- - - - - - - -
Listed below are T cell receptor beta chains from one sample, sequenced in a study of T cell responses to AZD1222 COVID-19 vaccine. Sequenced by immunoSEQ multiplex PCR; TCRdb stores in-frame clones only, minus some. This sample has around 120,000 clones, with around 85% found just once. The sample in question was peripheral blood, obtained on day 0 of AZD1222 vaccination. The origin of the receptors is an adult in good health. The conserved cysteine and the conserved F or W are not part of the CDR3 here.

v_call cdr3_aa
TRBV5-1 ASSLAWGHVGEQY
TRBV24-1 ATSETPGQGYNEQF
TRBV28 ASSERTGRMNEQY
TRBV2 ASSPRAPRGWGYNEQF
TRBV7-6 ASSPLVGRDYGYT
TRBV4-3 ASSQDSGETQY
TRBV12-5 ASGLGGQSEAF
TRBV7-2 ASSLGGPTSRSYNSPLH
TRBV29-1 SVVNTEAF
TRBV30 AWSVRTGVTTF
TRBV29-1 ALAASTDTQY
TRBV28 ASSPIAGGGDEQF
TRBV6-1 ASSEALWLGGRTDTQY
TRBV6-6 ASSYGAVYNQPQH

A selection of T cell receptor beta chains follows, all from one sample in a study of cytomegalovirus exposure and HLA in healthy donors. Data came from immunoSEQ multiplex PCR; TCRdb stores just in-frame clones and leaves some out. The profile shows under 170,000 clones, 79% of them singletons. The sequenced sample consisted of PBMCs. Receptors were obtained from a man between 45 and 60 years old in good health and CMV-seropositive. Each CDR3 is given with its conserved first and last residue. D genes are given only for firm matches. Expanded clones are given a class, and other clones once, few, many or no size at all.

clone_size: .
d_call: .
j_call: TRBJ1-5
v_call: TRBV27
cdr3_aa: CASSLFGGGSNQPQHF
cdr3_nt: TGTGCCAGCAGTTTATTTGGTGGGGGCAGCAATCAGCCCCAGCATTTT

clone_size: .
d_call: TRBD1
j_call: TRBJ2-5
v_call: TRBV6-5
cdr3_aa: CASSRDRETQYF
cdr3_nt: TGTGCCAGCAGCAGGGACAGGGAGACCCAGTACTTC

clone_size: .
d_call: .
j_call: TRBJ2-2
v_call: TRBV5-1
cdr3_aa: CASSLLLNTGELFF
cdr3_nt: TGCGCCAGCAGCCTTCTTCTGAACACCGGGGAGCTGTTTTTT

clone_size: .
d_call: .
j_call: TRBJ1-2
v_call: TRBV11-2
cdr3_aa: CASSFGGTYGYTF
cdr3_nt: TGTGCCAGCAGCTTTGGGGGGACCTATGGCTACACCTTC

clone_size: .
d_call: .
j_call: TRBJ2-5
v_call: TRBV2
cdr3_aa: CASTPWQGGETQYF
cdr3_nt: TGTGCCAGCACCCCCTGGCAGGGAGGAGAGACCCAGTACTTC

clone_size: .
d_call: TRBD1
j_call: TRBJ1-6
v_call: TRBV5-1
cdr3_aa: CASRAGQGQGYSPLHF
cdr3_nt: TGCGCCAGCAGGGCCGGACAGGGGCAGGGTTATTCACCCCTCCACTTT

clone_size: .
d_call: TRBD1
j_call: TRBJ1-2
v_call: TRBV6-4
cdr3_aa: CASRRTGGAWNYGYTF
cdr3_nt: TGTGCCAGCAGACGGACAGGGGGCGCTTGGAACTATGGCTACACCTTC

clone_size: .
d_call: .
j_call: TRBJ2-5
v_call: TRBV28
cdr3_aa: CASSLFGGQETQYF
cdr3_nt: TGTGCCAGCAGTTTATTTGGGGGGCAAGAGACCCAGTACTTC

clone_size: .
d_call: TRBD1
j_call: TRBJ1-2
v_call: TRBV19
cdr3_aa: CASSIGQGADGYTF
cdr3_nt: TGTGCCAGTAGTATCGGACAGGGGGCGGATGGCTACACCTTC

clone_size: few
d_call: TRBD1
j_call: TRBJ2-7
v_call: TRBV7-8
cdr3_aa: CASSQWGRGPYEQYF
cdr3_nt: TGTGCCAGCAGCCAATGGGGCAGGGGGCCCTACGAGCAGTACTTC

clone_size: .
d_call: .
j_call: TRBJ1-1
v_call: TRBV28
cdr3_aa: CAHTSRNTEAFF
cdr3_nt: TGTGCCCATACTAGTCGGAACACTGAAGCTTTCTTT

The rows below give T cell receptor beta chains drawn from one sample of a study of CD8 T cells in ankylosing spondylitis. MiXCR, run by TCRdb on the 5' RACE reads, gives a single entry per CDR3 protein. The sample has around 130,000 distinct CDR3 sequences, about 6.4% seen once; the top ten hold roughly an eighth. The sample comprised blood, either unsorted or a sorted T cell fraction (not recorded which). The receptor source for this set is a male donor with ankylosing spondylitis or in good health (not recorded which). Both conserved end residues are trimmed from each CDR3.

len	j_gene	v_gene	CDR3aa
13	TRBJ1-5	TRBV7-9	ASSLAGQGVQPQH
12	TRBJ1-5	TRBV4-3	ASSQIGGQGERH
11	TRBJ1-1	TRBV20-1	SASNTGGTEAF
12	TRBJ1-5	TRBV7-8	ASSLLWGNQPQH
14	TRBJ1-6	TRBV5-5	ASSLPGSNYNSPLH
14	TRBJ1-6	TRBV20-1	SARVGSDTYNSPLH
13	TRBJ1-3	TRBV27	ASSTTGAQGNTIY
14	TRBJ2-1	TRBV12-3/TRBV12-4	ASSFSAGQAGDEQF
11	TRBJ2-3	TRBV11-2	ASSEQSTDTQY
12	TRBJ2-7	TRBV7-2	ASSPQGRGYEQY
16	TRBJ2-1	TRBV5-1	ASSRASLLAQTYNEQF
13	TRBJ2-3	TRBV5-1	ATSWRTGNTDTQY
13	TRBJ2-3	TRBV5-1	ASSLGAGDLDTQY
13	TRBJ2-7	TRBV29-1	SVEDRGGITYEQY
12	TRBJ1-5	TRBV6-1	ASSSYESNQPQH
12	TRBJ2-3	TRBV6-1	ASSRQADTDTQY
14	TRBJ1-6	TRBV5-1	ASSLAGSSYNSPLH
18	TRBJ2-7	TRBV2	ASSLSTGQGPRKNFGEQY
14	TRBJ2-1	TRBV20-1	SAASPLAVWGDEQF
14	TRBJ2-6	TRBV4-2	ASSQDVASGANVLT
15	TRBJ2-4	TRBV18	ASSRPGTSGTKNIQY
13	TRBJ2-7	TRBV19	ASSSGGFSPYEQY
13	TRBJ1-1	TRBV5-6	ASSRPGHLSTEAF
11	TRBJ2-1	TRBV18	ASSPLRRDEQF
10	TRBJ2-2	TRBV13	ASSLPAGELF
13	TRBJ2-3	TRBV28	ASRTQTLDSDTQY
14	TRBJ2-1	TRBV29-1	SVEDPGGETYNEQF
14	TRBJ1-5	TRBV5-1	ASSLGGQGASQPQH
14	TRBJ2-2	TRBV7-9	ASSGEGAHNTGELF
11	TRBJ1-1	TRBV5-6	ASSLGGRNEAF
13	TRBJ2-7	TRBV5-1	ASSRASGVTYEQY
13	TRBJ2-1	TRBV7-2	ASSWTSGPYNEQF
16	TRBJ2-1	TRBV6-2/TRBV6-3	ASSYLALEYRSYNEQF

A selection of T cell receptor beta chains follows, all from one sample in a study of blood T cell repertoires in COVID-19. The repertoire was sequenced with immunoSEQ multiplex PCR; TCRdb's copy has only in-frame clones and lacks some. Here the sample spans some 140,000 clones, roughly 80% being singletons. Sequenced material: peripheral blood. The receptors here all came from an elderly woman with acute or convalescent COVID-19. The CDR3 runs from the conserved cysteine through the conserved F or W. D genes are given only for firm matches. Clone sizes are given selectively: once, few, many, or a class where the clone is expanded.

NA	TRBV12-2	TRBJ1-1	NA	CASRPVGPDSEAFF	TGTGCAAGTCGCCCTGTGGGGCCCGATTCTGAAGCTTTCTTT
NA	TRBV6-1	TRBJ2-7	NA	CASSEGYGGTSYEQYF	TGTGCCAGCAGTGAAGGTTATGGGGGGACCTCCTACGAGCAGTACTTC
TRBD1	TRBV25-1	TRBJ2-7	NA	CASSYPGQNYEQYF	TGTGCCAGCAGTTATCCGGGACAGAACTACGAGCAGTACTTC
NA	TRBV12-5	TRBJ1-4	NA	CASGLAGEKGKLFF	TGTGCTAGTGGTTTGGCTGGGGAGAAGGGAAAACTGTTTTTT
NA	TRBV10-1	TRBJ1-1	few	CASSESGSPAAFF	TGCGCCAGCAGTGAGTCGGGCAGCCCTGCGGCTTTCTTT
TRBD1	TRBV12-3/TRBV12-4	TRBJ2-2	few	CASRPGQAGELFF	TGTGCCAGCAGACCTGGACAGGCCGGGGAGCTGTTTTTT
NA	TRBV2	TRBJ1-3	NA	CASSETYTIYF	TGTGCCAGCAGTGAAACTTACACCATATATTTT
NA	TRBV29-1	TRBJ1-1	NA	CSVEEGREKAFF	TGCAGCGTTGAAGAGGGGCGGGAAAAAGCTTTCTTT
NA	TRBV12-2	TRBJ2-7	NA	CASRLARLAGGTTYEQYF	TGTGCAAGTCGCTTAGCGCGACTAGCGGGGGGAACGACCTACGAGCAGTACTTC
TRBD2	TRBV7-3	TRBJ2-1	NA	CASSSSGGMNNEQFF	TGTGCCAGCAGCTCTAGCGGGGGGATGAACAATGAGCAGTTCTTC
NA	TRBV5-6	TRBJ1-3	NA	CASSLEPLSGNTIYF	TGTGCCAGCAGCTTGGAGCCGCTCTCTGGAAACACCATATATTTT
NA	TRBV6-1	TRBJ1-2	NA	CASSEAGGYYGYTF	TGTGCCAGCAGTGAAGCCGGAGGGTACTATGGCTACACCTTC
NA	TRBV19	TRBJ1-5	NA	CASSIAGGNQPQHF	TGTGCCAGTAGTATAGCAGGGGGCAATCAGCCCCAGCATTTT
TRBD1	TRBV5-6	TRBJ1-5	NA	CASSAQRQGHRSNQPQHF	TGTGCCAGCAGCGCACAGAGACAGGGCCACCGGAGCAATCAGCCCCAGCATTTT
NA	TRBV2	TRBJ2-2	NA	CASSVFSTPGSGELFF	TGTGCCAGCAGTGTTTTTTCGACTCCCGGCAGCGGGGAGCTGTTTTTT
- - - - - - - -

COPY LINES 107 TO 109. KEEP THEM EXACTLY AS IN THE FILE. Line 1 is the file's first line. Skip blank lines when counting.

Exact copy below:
13	TRBJ2-7	TRBV19	ASSSGGFSPYEQY
13	TRBJ1-1	TRBV5-6	ASSRPGHLSTEAF
11	TRBJ2-1	TRBV18	ASSPLRRDEQF